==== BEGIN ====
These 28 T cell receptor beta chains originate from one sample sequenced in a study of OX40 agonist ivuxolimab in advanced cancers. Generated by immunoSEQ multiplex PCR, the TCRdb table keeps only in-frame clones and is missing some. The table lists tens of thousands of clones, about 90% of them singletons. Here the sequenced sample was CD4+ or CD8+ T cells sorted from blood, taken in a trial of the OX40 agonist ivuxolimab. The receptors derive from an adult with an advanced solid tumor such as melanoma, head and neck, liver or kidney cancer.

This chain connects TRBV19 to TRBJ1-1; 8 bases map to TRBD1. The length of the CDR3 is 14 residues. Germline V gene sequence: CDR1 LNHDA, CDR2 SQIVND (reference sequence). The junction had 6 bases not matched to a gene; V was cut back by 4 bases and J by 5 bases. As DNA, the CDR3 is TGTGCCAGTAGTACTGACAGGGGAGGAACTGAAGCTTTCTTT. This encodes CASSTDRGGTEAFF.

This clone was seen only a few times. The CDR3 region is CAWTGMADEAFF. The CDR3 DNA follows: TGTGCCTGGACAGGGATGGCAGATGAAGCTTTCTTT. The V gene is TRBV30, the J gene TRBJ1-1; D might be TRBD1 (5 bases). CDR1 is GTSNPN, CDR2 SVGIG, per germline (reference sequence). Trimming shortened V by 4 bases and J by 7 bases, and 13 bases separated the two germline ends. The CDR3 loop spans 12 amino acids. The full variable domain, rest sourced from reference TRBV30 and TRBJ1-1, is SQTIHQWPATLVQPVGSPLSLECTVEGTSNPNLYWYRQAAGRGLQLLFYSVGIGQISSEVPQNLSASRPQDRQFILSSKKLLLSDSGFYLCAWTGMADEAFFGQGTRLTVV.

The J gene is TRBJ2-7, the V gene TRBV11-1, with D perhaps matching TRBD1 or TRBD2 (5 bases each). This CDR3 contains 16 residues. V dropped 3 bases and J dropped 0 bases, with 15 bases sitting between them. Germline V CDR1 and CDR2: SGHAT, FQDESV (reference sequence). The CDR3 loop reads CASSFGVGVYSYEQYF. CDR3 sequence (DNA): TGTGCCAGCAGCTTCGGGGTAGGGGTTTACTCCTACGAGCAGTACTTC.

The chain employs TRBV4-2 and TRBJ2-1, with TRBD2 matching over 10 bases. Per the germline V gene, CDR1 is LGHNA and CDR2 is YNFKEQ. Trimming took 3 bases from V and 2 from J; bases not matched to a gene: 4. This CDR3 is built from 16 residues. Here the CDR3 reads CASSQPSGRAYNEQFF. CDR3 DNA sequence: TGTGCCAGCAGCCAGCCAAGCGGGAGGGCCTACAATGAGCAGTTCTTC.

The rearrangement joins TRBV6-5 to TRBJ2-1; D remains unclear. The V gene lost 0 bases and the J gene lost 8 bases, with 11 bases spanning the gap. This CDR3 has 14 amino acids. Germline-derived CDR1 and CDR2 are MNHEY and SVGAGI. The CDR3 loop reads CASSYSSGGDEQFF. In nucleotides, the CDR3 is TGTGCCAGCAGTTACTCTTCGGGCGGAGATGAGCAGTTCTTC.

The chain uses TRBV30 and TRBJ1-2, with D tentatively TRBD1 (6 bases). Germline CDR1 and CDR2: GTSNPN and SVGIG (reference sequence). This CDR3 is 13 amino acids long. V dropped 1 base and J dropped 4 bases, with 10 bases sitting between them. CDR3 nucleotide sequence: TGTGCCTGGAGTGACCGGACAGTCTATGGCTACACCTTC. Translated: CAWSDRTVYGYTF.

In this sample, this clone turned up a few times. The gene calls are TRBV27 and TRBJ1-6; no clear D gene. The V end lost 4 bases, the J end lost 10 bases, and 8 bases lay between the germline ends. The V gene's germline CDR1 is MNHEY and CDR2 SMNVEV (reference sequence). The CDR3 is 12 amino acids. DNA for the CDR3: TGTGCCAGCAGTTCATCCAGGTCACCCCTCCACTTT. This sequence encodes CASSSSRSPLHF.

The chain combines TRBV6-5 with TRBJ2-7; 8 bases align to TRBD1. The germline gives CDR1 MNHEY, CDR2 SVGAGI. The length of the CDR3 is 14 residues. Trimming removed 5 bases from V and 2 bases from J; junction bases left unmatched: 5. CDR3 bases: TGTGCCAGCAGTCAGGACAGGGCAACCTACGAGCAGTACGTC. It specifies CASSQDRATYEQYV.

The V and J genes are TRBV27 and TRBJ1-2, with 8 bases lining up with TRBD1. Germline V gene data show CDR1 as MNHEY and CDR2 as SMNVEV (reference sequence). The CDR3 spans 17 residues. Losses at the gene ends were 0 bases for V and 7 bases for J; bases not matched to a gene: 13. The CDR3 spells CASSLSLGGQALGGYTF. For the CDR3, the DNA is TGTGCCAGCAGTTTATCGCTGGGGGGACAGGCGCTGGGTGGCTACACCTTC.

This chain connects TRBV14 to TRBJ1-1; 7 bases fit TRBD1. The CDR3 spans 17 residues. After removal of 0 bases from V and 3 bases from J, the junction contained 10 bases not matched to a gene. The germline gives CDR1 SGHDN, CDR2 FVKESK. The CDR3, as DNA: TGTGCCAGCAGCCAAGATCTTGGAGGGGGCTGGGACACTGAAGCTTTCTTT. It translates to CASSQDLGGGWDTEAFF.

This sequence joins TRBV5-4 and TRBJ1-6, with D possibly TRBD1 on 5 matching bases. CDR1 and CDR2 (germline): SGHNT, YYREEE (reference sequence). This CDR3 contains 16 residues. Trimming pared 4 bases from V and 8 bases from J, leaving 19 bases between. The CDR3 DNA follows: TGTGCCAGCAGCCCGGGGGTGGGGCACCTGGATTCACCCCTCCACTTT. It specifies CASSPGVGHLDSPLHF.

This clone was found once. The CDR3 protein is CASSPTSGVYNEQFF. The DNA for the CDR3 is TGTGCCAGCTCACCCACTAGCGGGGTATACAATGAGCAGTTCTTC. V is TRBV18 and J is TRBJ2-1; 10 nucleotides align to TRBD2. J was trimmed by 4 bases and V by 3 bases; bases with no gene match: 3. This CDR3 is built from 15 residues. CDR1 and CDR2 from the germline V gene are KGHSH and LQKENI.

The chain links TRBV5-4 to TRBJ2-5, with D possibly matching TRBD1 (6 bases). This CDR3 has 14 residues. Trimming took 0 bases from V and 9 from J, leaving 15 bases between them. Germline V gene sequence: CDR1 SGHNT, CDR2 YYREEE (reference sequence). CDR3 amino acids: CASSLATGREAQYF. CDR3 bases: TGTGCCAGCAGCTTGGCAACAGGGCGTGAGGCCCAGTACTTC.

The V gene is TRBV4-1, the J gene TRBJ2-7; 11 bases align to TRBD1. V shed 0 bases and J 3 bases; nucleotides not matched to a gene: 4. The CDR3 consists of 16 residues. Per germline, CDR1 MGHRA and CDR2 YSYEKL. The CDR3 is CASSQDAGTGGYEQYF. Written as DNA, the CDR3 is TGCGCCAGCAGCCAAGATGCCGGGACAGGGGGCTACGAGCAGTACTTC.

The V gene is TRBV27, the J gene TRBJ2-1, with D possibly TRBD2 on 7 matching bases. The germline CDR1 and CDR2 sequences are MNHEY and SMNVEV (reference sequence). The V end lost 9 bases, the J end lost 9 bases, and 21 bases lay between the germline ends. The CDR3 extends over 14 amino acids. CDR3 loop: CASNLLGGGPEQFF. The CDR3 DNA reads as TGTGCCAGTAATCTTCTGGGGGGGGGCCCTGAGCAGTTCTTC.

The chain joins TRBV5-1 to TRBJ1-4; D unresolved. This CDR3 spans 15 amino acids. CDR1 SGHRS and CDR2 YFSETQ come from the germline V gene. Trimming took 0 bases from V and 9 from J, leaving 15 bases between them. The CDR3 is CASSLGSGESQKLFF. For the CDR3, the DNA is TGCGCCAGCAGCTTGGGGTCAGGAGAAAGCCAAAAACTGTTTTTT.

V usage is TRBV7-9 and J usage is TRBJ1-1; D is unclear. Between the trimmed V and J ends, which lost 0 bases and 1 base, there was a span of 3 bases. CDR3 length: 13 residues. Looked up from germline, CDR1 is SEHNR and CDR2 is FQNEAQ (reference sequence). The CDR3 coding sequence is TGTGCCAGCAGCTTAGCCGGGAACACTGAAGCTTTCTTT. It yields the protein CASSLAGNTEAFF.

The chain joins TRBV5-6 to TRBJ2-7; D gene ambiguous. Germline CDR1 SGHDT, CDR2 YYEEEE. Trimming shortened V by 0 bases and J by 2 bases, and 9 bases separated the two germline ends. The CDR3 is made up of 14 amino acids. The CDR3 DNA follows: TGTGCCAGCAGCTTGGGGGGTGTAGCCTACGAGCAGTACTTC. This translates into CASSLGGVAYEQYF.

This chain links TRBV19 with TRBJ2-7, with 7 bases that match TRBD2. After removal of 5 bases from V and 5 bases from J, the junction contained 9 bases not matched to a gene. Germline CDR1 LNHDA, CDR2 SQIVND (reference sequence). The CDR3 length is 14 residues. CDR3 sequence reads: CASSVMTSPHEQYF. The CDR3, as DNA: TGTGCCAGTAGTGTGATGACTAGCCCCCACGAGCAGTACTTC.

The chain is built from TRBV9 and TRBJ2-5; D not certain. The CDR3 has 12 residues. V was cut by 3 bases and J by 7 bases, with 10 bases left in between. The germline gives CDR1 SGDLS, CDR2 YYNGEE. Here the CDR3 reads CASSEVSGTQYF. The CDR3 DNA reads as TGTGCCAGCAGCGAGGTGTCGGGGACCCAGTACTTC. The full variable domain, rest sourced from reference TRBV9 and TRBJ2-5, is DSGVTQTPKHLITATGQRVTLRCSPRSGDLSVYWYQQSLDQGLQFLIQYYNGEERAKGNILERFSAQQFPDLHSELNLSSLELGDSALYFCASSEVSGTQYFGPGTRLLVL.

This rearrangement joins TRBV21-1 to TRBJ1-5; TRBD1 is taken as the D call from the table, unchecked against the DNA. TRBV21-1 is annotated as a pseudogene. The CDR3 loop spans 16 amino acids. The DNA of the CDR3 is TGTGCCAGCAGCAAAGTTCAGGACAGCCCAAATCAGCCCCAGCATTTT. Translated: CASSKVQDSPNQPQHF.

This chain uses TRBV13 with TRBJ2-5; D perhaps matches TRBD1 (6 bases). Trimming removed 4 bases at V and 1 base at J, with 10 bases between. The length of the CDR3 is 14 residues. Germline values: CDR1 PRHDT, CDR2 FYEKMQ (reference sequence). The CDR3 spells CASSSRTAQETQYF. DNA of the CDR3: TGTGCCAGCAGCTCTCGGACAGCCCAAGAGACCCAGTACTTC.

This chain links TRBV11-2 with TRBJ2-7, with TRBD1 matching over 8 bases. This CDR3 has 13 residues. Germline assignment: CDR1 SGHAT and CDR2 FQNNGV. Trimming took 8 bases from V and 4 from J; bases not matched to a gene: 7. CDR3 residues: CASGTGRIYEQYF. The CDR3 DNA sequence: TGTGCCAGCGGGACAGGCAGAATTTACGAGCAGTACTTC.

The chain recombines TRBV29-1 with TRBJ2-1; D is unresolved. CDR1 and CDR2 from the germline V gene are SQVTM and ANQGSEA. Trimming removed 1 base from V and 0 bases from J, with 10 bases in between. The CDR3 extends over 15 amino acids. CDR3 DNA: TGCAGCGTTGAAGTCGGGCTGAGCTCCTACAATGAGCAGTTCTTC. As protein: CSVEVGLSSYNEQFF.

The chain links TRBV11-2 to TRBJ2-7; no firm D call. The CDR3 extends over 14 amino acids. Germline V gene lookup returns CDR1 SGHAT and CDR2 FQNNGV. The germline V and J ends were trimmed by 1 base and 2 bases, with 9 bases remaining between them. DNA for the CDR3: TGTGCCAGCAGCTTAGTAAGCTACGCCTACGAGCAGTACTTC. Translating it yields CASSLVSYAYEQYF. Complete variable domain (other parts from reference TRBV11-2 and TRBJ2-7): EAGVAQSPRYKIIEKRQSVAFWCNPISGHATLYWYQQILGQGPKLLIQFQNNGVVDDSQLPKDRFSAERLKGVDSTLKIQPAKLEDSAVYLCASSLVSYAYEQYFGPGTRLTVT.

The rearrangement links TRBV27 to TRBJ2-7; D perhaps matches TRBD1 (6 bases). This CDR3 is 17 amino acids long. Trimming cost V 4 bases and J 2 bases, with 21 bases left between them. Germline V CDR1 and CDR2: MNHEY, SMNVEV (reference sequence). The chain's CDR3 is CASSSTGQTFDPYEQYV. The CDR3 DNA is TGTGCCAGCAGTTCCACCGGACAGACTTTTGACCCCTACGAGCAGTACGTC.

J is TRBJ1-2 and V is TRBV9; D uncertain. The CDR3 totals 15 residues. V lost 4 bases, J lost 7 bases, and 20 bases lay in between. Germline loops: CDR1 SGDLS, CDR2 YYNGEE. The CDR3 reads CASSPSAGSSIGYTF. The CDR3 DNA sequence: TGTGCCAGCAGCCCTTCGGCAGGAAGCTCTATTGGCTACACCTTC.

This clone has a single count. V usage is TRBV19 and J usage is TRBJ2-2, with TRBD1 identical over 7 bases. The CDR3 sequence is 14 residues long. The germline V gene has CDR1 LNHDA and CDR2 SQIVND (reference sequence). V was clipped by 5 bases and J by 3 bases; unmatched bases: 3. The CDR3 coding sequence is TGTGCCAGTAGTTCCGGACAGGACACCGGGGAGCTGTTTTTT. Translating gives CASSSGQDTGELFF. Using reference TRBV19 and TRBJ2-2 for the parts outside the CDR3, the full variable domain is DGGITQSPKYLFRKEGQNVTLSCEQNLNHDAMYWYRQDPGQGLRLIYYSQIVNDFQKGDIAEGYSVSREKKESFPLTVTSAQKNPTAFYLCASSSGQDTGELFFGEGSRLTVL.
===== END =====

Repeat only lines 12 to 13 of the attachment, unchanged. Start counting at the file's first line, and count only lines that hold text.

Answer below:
This sequence joins TRBV5-4 and TRBJ1-6, with D possibly TRBD1 on 5 matching bases. CDR1 and CDR2 (germline): SGHNT, YYREEE (reference sequence). This CDR3 contains 16 residues. Trimming pared 4 bases from V and 8 bases from J, leaving 19 bases between. The CDR3 DNA follows: TGTGCCAGCAGCCCGGGGGTGGGGCACCTGGATTCACCCCTCCACTTT. It specifies CASSPGVGHLDSPLHF.

This clone was found once. The CDR3 protein is CASSPTSGVYNEQFF. The DNA for the CDR3 is TGTGCCAGCTCACCCACTAGCGGGGTATACAATGAGCAGTTCTTC. V is TRBV18 and J is TRBJ2-1; 10 nucleotides align to TRBD2. J was trimmed by 4 bases and V by 3 bases; bases with no gene match: 3. This CDR3 is built from 15 residues. CDR1 and CDR2 from the germline V gene are KGHSH and LQKENI.